Here’s where things got interesting.  As soon as this petition was introduced, a pastor from one of our Reconciling Ministries Network (a caucus that advocates for changes in UM policy) churches asked for a suspension of the rules to move toward an immediate vote.  This was approved, and we began the painstaking process of voting, which took a while because we had to be counted by hand as we stood to either vote for, against, or abstain.

A friend of mine, afterwards, asked a question to the Bishop which I had myself wondered (and tweeted):

I’m still not sure of the motivations behind the motion to go straight to a vote.  It may have been that the sponsors thought they had a better chance of ‘winning’ without the debate, or that the discussion would be offensive (most of my friends’ responses to my tweet indicated the latter concern).  But regardless, it was a strange juxtaposition.  Conversations do not become easier by avoiding them.  Even unpleasant comments (of which we hear too many at AC, as we did last year) are helpful, in that they tell us how much more work remains in advancing the conversation.  This general trend towards avoiding difficult or painful dialogue is troubling.  Our society has become so dominated by the therapeutic mindset that sometimes it seems that even hearing an alternative or critical view of something is considered damaging.  Should we be concerned about the prevalence of such rhetorical moves?

Hanna Rosin argued in The Atlantic,

“A proper argument takes intellectual vigor, nimbleness, and sustained attention. If carried on long enough, it can push both parties to a deeper level of understanding. Oxford debaters hack away at each other for something like two hours. Socrates could sometimes go on for weeks. But who has that kind of time anymore? Better to just shut things down quickly, using one of a new array of trump cards.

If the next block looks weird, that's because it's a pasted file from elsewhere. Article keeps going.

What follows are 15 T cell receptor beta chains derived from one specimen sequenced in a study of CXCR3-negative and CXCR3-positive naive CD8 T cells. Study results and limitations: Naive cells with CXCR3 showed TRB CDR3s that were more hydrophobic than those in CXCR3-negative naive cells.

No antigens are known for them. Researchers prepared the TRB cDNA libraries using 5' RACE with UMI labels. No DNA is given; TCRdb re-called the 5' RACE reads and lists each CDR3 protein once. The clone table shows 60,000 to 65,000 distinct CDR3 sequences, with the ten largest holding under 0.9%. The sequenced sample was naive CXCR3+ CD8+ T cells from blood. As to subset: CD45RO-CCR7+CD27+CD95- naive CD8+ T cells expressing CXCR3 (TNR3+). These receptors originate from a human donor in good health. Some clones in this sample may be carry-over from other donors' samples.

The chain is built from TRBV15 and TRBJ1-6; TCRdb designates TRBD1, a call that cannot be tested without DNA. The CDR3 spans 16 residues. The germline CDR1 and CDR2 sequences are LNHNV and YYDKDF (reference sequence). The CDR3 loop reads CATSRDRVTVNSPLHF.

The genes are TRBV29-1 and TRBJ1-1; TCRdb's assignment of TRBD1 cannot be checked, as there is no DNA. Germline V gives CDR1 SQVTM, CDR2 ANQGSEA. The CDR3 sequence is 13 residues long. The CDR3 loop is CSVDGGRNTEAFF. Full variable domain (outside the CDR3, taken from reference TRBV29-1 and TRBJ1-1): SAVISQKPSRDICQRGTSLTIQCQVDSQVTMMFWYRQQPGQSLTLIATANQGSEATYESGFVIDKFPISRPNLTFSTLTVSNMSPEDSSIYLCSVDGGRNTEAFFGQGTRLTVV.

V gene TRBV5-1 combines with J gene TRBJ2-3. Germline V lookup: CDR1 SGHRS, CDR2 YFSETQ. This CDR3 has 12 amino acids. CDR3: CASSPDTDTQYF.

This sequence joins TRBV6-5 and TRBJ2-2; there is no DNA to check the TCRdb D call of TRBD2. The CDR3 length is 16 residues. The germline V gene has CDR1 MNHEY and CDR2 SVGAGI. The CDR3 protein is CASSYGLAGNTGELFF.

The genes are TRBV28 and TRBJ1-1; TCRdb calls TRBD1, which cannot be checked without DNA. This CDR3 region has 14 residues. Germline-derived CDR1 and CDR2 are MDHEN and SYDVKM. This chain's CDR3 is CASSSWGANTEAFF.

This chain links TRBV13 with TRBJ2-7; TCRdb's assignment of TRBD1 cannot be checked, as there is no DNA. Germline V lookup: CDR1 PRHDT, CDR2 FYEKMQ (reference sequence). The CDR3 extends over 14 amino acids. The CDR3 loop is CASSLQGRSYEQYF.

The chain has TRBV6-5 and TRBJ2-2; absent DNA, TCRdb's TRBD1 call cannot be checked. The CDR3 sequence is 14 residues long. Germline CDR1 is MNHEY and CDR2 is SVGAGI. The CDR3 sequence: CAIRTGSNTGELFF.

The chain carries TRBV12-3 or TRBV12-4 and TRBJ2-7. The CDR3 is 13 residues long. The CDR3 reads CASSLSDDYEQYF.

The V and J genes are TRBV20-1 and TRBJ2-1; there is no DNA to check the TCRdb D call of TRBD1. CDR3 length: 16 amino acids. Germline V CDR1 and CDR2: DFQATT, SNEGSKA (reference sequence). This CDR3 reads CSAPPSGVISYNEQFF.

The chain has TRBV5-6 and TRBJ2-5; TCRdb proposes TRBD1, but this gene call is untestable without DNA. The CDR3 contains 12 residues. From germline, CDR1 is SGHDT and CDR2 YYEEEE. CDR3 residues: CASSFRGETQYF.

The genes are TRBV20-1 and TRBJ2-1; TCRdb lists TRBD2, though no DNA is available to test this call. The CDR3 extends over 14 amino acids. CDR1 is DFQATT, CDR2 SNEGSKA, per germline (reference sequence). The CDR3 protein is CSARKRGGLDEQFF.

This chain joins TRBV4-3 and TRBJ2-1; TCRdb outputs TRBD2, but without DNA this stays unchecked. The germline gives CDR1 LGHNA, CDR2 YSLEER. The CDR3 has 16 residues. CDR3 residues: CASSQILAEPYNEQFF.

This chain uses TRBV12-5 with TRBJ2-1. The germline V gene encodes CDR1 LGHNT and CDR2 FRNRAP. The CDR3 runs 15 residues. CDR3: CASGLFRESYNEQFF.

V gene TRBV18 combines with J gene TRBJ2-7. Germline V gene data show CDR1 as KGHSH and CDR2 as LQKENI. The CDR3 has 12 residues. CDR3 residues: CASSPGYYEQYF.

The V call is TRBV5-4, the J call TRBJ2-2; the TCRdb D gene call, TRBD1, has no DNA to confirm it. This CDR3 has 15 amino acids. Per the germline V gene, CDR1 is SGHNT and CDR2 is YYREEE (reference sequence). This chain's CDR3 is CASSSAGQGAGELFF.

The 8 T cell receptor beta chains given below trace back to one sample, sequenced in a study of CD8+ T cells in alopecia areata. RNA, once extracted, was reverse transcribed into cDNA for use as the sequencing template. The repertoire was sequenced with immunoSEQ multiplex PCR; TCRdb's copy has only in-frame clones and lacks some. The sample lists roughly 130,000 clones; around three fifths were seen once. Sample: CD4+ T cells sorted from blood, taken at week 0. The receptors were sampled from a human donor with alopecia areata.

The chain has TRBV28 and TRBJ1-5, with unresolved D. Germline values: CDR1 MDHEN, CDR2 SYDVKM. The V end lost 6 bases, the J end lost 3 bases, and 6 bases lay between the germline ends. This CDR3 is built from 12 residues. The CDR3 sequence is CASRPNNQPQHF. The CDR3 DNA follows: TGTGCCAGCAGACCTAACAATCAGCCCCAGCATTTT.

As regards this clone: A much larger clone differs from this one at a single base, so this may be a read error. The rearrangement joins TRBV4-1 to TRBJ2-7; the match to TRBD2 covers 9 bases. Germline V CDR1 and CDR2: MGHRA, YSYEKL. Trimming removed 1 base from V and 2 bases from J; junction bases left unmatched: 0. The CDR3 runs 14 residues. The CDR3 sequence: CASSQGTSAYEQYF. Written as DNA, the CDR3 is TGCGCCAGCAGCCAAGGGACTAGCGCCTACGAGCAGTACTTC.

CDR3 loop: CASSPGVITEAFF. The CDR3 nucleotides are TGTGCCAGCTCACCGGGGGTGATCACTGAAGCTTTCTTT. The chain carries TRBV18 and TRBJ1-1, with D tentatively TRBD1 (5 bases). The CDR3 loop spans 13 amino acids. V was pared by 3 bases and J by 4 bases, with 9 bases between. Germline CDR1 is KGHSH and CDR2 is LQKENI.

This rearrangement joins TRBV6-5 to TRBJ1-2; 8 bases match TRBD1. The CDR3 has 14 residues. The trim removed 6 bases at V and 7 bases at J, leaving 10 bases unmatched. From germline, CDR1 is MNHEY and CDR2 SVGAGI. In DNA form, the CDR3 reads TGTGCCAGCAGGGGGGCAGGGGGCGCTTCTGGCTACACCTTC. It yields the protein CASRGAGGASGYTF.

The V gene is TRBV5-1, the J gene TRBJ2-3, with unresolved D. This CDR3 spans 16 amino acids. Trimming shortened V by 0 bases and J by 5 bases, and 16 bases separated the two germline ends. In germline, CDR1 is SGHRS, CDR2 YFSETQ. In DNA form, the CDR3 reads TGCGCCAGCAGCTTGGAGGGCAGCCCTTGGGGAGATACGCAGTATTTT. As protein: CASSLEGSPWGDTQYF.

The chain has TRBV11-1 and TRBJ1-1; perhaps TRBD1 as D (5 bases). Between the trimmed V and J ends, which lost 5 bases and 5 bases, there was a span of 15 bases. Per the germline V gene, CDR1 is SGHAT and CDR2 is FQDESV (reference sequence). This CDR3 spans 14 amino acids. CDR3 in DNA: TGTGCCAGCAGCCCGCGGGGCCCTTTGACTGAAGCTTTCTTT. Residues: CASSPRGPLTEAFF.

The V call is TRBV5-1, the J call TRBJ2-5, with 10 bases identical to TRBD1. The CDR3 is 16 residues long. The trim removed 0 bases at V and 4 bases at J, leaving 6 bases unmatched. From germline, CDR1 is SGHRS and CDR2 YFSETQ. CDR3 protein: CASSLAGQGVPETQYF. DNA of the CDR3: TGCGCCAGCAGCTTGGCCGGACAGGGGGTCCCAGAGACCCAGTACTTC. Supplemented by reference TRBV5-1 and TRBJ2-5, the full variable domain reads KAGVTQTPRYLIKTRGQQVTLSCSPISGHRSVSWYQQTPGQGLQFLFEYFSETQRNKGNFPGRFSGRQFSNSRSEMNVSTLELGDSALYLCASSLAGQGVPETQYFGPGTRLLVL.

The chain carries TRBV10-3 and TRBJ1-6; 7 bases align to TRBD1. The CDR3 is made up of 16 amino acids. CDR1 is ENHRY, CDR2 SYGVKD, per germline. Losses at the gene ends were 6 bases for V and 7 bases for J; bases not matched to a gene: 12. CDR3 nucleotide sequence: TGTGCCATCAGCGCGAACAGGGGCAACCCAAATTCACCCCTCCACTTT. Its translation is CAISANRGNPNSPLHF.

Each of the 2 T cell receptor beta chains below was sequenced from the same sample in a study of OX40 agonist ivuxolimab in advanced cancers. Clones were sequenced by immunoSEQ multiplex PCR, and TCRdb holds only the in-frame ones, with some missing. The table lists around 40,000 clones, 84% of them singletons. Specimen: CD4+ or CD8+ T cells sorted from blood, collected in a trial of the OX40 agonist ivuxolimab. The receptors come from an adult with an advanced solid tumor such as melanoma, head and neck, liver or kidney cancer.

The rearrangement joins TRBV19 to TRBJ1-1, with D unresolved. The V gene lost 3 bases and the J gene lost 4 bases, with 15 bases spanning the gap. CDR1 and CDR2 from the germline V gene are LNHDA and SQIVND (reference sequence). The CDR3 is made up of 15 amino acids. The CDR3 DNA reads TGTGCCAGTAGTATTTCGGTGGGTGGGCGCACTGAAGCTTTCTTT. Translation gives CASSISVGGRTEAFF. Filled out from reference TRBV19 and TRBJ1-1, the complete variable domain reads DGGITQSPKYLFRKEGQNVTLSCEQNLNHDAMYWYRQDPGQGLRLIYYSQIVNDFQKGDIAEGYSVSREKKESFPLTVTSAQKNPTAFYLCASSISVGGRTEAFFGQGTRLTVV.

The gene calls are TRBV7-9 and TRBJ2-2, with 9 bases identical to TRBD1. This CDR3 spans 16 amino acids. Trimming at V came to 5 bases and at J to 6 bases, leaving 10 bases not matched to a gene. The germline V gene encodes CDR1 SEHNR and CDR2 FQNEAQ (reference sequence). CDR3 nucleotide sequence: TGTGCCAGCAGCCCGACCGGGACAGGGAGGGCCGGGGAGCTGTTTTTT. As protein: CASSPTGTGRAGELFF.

Want to avoid a debate? Just tell your opponent to check his privilege. Or tell him he’s slut-shaming or victim-blaming, or racist, or sexist, or homophobic, or transphobic, or Islamophobic, or cisphobic, or some other creative term conveying that you are simply too outraged by the argument to actually engage it. Or, on the other side of the coin, accuse him of being the PC thought police and then snap your laptop smugly.

In the art of debate avoidance, each political camp has honed a particular style. Conservatives generally aim for the prenup approach, to preempt any messy showdowns. If you want to join the club, then you have to sign a contract or make a pledge—no new taxes, no abortions, no gay marriage—and thereafter recite from a common script. Progressives indulge a shouting match of competing identities that resembles an argument but is in fact the opposite, because its real aim is to rule certain debates out of bounds.”